|Photo: Kev-Shine (CCL)|
Traditionally speaking, wine and chocolate are not made for each other. At all. Creamy, cloying chocolate washed down with tannic, acidic wine? Erm, can you not?
However, in recent years wine pros and chocoholics alike have been feverishly experimenting (it's a tough job), and many successful wine and chocolate pairings have been found. Hooray! The curse is over.
I wrote about wine and chocolate matching last year following a tasting, and since then I've been constantly looking out for new combinations to try.
Well, GOOD NEWS! Now there are even more ways to get a fix of two of life's greatest pleasures. Just in time for Valentine's Day aka WINE AND CHOCOLATE DAY, here's a list of the best chocolate and wine adventures you can have:
Rosso Nobile al Cioccolata, £5.99 at Tesco
So, this is basically a German red wine laced with real chocolate. GUYS, STAY WITH ME.
I know, to most wine geeks this sounds like a bit of a crime. I thought so too when I first heard about it - the slight wine snob in me thought that a wine with stuff added to it was going to be sickly and poor quality.
But I was offered a bottle, and agreed, opening it with trepidation whilst in the company of a few wine-y friends.
The result was surprising. The first thing we noticed was a really creamy, chocolatey aroma mingling with hints of ripe raspberry and cherry - and it wasn't sickly at all.
When it came to tasting Rosso Nobile, it was very light (it's only 10%), with more berry and vanilla-y, chocolatey flavours and a lot less sweetness than you'd expect. The result is a very sippable drink that was - frankly - pleasant to drink and a refreshing dessert alternative after our meal. Take that, snobs.
No, it won't take the place of regular wine, (newsflash - it's not trying to) but it's a much lighter chocolate liqueur alternative and really lovely to sip with milk chocolate - so I can imagine it being a good match for a light, creamy chocolate dessert too. It's also delicious in coffee and lightly warmed and poured over ice cream.
Chocolates for Wine gift box, £9.99 at Qwerkity
This adorable little wooden box of twelve chocolates is hand-made in Germany, and comes with a leaflet explaining what each of the six types of chocolate tastes like, and what would be an ideal wine match.
If I'm being totally honest, I think the leaflet itself needs a little work for a UK audience (there are a couple of small spelling errors and mis-translations) but the information is genuinely useful and interesting, and pitched so that it can be appreciated by both novices and geeks.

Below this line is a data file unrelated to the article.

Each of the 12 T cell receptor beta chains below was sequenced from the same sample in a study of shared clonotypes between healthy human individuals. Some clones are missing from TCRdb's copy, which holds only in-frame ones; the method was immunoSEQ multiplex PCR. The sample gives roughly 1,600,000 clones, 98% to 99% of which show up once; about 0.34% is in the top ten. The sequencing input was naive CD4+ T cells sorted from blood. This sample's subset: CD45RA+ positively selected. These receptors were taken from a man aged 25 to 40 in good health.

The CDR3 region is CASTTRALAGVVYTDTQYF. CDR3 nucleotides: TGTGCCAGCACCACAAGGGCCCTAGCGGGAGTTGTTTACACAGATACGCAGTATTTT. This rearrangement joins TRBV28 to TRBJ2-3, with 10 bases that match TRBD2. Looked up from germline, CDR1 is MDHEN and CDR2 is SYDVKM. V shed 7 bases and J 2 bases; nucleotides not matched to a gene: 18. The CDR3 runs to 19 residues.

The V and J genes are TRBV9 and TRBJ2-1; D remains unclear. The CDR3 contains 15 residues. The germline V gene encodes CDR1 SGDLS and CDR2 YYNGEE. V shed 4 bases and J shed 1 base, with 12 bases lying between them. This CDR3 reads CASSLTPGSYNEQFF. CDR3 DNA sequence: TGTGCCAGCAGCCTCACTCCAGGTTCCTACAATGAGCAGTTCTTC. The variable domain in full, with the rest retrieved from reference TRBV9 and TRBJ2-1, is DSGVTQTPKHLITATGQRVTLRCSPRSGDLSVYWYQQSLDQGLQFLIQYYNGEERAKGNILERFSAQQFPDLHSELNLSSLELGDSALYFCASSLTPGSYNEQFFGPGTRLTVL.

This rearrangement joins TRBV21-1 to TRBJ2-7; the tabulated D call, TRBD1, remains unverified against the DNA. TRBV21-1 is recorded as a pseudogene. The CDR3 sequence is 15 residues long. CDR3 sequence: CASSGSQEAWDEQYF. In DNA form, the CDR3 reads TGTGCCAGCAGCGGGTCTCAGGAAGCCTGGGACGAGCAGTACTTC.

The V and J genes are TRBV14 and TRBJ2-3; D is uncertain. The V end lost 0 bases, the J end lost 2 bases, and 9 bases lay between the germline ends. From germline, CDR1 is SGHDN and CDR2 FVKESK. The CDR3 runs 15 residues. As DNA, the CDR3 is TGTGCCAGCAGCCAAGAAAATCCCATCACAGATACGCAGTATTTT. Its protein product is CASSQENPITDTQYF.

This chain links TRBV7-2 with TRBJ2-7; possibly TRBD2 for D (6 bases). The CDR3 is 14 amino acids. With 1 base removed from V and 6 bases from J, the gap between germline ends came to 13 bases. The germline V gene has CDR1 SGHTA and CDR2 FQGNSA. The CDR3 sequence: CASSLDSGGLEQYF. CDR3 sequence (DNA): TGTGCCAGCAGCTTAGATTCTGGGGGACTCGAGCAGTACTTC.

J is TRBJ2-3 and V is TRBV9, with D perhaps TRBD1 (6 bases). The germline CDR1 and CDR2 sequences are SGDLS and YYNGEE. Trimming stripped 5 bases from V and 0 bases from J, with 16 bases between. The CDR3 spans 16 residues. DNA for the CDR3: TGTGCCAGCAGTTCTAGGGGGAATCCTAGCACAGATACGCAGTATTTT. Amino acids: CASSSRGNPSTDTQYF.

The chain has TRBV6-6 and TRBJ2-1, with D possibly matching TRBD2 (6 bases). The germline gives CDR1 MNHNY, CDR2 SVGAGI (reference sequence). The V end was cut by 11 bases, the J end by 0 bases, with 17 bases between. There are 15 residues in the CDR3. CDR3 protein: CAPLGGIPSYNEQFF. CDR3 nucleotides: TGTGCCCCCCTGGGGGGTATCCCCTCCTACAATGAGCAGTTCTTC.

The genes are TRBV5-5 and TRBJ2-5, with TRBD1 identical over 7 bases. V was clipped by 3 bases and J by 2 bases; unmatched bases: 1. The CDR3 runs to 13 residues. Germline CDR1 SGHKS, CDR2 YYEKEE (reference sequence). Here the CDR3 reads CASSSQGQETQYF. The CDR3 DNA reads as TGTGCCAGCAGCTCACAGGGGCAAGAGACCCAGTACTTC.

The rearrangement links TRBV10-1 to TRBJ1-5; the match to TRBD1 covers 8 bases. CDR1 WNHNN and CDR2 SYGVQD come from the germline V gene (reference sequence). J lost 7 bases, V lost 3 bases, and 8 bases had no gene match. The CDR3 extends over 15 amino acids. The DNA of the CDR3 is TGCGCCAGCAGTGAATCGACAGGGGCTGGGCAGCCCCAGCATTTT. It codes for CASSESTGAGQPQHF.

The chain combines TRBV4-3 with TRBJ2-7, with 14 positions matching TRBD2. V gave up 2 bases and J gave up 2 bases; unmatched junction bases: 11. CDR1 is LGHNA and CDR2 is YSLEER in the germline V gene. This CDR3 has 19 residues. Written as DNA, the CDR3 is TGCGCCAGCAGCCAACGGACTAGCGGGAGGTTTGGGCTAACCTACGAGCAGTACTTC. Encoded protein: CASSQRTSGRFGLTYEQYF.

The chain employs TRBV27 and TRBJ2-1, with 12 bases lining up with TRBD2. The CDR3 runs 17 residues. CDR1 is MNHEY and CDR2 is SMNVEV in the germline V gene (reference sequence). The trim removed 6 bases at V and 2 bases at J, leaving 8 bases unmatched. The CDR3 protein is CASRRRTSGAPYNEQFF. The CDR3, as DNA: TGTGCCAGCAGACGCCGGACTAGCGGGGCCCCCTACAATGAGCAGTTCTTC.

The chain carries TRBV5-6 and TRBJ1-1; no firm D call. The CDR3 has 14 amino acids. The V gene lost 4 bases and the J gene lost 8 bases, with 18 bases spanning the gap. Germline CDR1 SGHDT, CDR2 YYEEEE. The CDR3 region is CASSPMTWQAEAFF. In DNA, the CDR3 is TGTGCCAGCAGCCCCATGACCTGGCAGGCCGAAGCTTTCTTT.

Each of the chocolates does have its own individual style and taste with varied cocoa solids (it was a chocolate tasting as well as a wine matching lesson!) and did respond differently to its recommended wine styles. You really do learn - and have quite a bit of fun doing so...
Linton Park Cafe Cabernet, £8.72 from The Drink Shop
Weirdly, I mentioned this wine in Vinspire's FIRST EVER blog post back in March 2013, but it has remained a favourite to recommend to chocolate lovers.
It's aged in a type of oak that imparts coffee aromas, and this rich, roasted character and deep, dark berry flavours makes it ideal with dark chocolate.
The good news is it's a regular dry red wine (made in Stellenbosch in South Africa) so it's great to drink on its own or with hearty stews or venison - but it is a pleasure to sip whilst curled up on the sofa with some dark chocolate.
Lindt EXCELLENCE Chocolate and Wine Masterclass, £40, every third Thursday of the month at Vinopolis, London
Lindt have been big wine fans for a while now (they used to have a range of wines they actually collaborated with as chocolate matches on their US site) and these masterclasses are a fun evening of learning and scoffing.
Roasted sesame chocolate with Champagne? Sea salted milk chocolate with malbec? Yes please.
It was reported on Monday that Vinopolis is sadly closing down at the end of the year (boo-urns!) but these classes are still running for the next few months. Grab one while you can.
Rubis Chocolate Wine, £14.99 at Qwerkity
I first tried this about four years ago, and I was surprised by how tasty it is. Unlike the Rosso Nobile, this is a fortified wine (it's 15%) which has chocolate flavouring added rather than containing actual chocolate.
It's fuller-bodied and more akin to dark chocolate rather than the creamy milk chocolate of the Rosso Nobile, meaning it suits a different palate entirely, but is still a lovely, chocolatey treat to sip instead of a liqueur after dinner.
It's at its best over ice - and small amounts can also pep up venison or lamb dishes in the same way that people add PX sherry.
Brix chocolate for wine, £7.99 per 227g bar at Wine Gift Centre
Brix chocolates are specifically made to match certain wine styles which makes it super fun to have around the house for evening nibbling and showing off to guests after dinner.
There's four different types of chocolate - made to match both wines and Champagne - and they also do fun little tasting party gift sets and variety boxes. I WANT.
So there you have it - chocolate and wine opportunities galore - and all in time for your Valentine on 14th February....